You’d have to dig a bit to discover that Man On Fire with Denzel Washington is actually a remake, or rather another version of a book that’s out there somewhere, but there is indeed film from 87’ bearing the same title and basic plot outline, albeit with a heavy dose of melodrama. Swap out Denzel and Chris Walken for Scott Glenn and Joe Pesci, Mexico City for Italy and Tony Scott’s neo-punk visual aesthetic for a more stone-faced, straightforward approach and you’ll have some idea. It’s a passable film, but instantly pales with any comparison to Scott’s outing, which is a masterpiece and one of the best films of the century. Glenn is Creasy, a mopey ex CIA soldier who gets a job from buddy Pesci protecting a wealthy businessman (Jonathan Pryce) and his family, mostly driving their precocious young daughter (Jade Malle) around. The two are rocky at first, begin to bond, she’s kidnaped and Creasy wages war on the criminals who took her with an arsenal of firepower provided by Pesci. At ninety minutes it’s a little too short for any of this to be developed properly, or proportionately so to other elements, but it works well enough. The strongest bits are the early scenes where they make friends, brought to life by Glenn’s warm smile and Malle’s emotional curiosity. The final act of revenge feels oddly rushed, awkward and too overblown to justify the lack of action we get, it should have been more hot blooded and sustained. It’s still a decent piece though, with the distinct cast doing fine work, especially Pesci who is volatile and unpredictable, almost stealing the film from Glenn. Nothing compared to Scott’s version, but worth a look.

-Nate Hill

JFK – A REVIEW BY J.D. LAFRANCE

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The assassination of American President John F. Kennedy is a watershed event in American history and one that has provoked people to question their own beliefs and those of their government. Yet, for such a highly publicized affair there are still many uncertainties that surround the actual incident. Countless works of fiction and non-fiction have been created concerning the subject, but have done little in aiding our understanding of the assassination and the events surrounding it. Oliver Stone’s film, JFK (1991) depicts the events leading up to and after the assassination like a densely constructed puzzle complete with jump cuts and multiple perspectives. Stone’s film presents the assassination as a powerful event constructed by its conspirators to create confusion with its contradictory evidence, to then bury this evidence in the Warren Commission Report, which in turn manifests multiple interpretations of key figures like Lee Harvey Oswald. JFK offers a more structured examination of the conspiracy from one person’s point of view where everything fits together to reveal a larger, more frightening picture implicating the most powerful people in the United States government.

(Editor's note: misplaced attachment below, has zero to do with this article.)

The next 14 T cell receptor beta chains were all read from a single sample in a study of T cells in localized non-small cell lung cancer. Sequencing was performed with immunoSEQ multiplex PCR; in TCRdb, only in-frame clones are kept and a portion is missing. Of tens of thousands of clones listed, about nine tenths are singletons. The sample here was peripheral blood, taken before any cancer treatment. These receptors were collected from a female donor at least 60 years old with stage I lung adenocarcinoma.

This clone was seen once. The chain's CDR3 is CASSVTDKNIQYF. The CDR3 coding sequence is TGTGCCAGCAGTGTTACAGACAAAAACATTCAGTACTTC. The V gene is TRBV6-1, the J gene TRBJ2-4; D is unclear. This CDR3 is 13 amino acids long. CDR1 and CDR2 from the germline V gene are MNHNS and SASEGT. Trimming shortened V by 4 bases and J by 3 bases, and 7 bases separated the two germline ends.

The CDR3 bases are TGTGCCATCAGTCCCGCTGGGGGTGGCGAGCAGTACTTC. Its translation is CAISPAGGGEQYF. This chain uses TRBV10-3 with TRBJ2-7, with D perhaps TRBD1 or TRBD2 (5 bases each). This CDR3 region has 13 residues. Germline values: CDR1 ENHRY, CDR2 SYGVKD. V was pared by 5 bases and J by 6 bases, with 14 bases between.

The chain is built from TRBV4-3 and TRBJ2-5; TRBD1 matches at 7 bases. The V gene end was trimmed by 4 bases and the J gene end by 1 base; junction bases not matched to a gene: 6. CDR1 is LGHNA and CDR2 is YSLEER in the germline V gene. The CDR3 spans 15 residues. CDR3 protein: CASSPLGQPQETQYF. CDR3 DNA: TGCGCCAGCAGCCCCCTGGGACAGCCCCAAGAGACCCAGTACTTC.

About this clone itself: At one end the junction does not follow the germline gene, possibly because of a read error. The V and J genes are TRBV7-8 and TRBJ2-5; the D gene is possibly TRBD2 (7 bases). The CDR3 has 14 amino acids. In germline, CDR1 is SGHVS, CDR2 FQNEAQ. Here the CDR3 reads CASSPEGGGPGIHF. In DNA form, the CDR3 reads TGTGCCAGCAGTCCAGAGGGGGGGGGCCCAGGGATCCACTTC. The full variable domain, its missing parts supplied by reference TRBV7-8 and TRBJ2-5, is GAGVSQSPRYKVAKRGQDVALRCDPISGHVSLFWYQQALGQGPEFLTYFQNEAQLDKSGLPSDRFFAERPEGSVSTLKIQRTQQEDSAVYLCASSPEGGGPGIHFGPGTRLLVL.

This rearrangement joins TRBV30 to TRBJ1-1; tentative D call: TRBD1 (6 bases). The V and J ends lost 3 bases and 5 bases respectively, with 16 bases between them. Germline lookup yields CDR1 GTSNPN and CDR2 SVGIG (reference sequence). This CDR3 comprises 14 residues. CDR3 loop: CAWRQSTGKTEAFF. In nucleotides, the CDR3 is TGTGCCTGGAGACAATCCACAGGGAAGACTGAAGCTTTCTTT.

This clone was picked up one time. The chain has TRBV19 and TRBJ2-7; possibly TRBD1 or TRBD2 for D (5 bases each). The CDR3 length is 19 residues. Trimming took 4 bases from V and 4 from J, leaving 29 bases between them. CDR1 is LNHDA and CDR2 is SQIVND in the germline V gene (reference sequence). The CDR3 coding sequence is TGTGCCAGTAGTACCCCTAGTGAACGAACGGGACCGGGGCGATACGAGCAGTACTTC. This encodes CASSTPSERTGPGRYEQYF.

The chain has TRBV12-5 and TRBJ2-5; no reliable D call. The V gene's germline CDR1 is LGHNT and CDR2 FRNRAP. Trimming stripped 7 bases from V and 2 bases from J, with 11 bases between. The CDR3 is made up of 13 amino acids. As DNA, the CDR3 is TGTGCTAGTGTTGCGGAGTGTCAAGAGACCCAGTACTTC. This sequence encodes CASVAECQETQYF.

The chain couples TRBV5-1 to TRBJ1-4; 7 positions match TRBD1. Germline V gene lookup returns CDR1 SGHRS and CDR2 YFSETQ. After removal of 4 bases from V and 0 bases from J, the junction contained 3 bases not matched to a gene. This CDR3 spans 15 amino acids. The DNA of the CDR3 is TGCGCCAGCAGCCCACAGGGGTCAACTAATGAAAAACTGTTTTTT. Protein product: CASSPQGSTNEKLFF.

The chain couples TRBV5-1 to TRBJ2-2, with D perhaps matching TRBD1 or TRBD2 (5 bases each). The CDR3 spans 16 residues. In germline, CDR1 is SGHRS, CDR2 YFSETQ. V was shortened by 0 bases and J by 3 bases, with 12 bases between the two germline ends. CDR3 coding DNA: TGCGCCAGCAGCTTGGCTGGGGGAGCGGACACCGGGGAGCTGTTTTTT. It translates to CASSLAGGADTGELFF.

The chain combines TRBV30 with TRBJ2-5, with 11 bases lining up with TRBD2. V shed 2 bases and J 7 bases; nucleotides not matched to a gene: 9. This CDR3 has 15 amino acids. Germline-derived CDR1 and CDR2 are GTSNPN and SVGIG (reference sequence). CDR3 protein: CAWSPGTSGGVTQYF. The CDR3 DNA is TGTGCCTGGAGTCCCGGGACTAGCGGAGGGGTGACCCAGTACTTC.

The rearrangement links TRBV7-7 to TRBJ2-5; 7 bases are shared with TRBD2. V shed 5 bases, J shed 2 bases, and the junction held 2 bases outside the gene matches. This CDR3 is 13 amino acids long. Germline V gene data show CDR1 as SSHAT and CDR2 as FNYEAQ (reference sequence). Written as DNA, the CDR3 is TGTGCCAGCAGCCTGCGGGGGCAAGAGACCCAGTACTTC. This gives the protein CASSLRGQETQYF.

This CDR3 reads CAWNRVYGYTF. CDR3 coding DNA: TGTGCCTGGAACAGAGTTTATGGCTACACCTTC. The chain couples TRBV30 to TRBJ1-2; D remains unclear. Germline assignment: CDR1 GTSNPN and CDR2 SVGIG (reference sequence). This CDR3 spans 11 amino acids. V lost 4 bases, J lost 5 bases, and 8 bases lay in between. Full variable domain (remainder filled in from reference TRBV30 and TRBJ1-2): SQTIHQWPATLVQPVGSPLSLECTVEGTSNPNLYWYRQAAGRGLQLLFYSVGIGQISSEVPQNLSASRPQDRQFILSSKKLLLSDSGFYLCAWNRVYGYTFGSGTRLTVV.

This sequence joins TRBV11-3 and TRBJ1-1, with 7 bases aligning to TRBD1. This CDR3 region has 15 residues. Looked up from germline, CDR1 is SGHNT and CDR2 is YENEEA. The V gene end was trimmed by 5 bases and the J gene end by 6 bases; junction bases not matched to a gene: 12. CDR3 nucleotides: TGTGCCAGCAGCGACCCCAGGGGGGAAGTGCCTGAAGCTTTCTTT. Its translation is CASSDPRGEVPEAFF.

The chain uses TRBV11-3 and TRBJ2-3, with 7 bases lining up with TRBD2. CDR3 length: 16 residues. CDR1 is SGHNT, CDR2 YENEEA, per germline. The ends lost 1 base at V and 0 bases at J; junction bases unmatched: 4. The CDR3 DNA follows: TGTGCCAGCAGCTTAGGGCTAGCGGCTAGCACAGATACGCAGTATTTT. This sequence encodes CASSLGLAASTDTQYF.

JFK presents the assassination of Kennedy as a powerful event constructed by its conspirators to create confusion with its contradictory evidence and then theorizes that the evidence was buried deep in the Warren Commission Report. Stone’s film filters a structured examination of two conspiracies, one to kill the President and one to cover it up, from one person’s point of view — Jim Garrison (Kevin Costner) — who then assembles all of the evidence at his disposal to reveal a larger, more frightening picture that implicates the most powerful people in the United States government. Stone saw his movie consisting of several separate films: Garrison in New Orleans against Clay Shaw (Tommy Lee Jones), Oswald’s (Gary Oldman) backstory, the recreation of Dealey Plaza, and the deep background in Washington, D.C.

While attending the Latin American Film Festival in Havana, Cuba, Stone met Sheridan Square Press publisher Ellen Ray on an elevator. She had published Jim Garrison’s book On the Trail of the Assassins. Ray had gone to New Orleans and worked with Garrison in 1967. She gave Stone a copy of Garrison’s book and told him to read it. He did and quickly bought the film rights with his own money. The Kennedy assassination had always had a profound effect on his life and eventually met Garrison, grilling him with a variety of questions for three hours. The man stood up to Stone’s questioning and then got up and left. His hubris impressed the director.